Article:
“I now see the world of parental alienation laid out in front me. A sea of helpless and powerless parents.”

I can recall a news story from several years ago of a dad dressing up as batman and staging a protest on the Buckingham palace balcony. This was in fact an incident that was one of several high profile stunts from 2004, all instigated by the Fathers for Justice campaign group. Reflecting back on the news coverage, such security breaches were called ‘unacceptable’ by the media. Fathers for justice would be called such things as ‘notorious’ and little encouragement from the media was given to the public to look further into this phenomena that we now call parental alienation.

ExcuseforPAS_PeaceNotPas

I now see the world of parental alienation laid out in front me. A sea of helpless and powerless parents, who have been alienated from and denied contact with their children. They are faced with an incredibly costly, biased and complex legal system that does not work efficiently or quickly enough to battle parental alienation. According to many authors on the subject of PAS such as Lowenstein (2007), both social services and the courts lack sufficient knowledge of PAS and underestimate both the short and long term negative effects it will have on children.

Parental alienation normally involves allegations of emotional, physical and sexual abuse being made by the alienating parent against the alienated parent. This is done to justify the prevention of contact between the alienated parent and the children. It is worth noting that such allegations are virtually always disproved (Baker, 2005). The result of such allegations will involve police and/or social worker input. And this all too often leads to the alienated parent giving up the fight for contact with their children (Lowenstein, 2007).

In an age of increasing awareness around mental health, and an increasing number of campaigns bringing the discussion of mental health into the public domain, it is alarming that parental alienation is so mismanaged and underestimated by the various government agencies that are supposed to be working for the welfare and safeguarding of our nations children.

“To deprive a child of a healthy relationship with a parent is psychologically harmful to children.”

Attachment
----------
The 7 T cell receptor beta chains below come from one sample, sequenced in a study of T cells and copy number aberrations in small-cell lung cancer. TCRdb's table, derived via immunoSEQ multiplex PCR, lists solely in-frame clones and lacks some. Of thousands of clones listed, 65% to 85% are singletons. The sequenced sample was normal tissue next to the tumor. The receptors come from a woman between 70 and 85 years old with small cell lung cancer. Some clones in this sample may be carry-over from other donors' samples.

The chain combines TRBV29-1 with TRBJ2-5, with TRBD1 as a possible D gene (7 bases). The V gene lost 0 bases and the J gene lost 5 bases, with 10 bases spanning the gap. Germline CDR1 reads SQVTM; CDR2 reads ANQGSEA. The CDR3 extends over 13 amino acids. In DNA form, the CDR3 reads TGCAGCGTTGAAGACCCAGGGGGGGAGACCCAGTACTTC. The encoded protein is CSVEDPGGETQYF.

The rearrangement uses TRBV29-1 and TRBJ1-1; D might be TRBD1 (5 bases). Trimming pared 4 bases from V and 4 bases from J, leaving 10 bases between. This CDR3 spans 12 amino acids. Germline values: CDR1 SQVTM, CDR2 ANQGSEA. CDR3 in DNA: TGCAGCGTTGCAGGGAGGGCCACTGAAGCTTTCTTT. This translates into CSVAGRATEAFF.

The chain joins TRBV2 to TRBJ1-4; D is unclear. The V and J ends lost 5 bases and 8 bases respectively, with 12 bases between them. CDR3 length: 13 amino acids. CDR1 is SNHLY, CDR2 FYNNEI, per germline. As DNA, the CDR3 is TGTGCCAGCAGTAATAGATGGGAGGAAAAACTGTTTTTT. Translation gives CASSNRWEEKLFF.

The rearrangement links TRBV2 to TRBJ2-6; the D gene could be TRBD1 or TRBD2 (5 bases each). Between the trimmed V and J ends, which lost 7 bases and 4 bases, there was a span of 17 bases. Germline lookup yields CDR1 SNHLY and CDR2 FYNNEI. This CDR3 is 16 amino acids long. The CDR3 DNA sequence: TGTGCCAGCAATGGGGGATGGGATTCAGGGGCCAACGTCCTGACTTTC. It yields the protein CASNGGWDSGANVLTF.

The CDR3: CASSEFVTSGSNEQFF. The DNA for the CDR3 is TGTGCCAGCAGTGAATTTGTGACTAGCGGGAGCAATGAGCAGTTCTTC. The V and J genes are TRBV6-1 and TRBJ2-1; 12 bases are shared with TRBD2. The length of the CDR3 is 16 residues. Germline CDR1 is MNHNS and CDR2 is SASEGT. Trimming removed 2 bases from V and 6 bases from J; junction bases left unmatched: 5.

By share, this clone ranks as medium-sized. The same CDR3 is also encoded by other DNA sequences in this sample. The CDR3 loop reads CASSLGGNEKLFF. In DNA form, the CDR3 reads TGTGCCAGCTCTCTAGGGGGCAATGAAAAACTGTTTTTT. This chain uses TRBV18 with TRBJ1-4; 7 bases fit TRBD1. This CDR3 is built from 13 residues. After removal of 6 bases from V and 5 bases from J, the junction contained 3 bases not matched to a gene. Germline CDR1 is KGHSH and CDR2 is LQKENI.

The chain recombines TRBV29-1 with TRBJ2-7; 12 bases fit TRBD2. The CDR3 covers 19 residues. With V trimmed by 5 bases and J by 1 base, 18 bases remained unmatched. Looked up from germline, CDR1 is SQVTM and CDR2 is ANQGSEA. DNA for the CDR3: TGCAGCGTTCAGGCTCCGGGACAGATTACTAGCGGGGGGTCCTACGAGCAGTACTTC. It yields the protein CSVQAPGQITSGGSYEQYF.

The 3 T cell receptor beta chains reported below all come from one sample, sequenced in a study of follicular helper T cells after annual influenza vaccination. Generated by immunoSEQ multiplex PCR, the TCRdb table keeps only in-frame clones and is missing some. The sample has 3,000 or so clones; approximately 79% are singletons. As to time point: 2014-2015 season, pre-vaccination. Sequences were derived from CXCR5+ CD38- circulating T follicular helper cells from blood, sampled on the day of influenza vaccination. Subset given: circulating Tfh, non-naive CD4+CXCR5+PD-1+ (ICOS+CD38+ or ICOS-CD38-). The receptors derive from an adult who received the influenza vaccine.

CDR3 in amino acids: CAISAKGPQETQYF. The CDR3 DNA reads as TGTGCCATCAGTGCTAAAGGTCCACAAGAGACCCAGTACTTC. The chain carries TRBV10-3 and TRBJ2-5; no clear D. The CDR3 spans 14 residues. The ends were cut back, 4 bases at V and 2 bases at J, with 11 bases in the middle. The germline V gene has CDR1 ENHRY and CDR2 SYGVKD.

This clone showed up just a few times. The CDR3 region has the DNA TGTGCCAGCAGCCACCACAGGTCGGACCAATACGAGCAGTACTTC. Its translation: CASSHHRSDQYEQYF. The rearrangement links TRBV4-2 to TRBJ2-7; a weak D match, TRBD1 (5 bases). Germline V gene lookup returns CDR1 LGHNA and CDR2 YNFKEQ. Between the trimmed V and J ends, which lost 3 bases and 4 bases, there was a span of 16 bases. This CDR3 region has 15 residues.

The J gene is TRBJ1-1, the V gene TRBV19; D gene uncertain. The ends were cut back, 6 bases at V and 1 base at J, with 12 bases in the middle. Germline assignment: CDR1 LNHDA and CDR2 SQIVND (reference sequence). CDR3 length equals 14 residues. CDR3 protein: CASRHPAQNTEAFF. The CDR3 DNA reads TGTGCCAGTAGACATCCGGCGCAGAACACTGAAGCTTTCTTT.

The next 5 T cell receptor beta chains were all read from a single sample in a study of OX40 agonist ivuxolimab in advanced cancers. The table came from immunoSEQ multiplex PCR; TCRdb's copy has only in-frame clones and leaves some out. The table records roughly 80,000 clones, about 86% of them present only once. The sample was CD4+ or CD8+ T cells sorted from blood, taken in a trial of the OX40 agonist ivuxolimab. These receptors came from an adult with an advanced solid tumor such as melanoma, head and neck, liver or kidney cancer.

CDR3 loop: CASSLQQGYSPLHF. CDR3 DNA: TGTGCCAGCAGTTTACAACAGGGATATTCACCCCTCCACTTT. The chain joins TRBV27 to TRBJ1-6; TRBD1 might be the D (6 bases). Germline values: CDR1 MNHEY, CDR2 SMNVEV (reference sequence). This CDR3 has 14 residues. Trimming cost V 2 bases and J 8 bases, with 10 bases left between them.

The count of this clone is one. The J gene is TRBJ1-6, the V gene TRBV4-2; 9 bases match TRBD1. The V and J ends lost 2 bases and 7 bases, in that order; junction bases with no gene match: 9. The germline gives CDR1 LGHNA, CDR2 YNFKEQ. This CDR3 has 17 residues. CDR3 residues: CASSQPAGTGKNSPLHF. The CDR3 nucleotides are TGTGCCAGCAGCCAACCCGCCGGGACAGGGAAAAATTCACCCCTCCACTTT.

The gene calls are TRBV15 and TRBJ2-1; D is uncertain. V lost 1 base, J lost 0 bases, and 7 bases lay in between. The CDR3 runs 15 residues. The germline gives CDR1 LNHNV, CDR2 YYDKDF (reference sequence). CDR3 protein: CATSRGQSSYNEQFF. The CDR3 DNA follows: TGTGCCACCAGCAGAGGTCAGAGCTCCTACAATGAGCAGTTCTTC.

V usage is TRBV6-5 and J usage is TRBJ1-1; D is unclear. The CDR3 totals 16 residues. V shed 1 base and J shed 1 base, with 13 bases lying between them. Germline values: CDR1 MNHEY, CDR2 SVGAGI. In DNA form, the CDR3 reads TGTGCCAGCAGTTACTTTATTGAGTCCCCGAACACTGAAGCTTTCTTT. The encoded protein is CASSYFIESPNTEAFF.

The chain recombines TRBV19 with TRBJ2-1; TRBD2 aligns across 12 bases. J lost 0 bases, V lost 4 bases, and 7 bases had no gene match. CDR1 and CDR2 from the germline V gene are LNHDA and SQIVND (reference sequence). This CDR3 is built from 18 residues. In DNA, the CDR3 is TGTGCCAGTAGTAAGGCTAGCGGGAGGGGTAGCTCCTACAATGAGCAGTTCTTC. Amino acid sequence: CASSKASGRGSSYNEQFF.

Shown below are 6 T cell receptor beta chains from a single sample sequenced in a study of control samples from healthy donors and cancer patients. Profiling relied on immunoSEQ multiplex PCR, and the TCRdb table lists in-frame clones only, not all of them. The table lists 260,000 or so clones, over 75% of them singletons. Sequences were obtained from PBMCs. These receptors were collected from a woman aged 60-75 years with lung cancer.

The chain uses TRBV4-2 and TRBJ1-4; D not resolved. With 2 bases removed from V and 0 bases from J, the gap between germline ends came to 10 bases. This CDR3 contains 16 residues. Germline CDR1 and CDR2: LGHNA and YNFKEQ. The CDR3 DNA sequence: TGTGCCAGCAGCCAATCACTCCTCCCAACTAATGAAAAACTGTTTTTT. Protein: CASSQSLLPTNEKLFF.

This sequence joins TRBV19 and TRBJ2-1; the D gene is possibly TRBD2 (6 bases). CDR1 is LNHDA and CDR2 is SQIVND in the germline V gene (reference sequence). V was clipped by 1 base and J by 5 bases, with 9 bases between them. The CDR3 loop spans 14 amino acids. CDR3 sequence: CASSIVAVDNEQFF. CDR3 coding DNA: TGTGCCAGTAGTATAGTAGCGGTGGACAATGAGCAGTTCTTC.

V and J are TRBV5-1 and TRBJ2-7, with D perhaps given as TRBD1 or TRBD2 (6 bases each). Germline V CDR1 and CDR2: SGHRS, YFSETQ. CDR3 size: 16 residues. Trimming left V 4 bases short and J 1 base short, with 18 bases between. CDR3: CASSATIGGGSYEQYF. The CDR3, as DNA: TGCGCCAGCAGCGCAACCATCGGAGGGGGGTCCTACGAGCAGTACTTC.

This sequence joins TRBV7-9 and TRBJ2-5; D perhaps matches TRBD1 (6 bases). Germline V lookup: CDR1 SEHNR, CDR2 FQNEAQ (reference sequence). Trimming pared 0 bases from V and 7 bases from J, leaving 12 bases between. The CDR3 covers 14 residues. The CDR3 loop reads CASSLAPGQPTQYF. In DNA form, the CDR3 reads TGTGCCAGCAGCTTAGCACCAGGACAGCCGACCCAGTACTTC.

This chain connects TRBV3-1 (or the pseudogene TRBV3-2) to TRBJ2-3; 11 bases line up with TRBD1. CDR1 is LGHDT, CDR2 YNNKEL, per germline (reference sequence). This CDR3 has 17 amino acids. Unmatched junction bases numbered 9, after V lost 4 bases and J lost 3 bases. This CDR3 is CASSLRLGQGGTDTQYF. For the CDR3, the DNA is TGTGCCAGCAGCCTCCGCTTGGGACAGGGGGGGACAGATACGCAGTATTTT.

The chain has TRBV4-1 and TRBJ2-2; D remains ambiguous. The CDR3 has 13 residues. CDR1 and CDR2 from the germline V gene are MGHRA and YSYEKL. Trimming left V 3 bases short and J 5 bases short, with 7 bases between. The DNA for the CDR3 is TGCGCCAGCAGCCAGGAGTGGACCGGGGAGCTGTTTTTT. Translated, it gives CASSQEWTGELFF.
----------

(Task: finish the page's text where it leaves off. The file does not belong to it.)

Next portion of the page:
Numerous authors on the subject of PAS agree on both the short and long term effects of parental alienation on children. Such alienating behaviours is ‘likely to endanger the child’s mental health and seriously compromise its emotional and psychological well-being’ (Van Rooyen & Mahendra, 2007). The authors also state that continuing to deprive a child of a healthy relationship with a parent is psychologically harmful to children.

Parental alienation is normally perpetrated by particular personality types. During a series of interviews for her book, Breaking the Ties that Bind: Adult Children of Parental Alienation Syndrome, psychological researcher Amy J. L. Baker found that narcissistic mothers comprised a significant portion of alienating parents. She argues that this is important because it implies the presence of a personality disorder in the alienating parent.

So with the above points in mind, I would like to pose a question: With the unethical nature of accusing your ex-partner of a crime against their child they have not committed; with the short and long term detrimental effects on a child’s mental health, can there ever be any excuse for parental alienation as a way to either ‘get back at’ or ‘take control’ from an ex-partner?

btg dad


Please Note: We will gladly refer readers to true professionals who add value, deliver results and operate in line with our core principles. 

We are also more than happy to feature quality content by writers; any wish to remain anonymous will be respected.

So if you align with our vision and ethos, have someone to recommend, are someone we would recommend or have something to say on the subject of shared parenting and parent equality in either a personal or professional capacity and would like a platform to have your say or contribute in some way to our cause, please contact us.

Thanks

The Peace Not Pas Team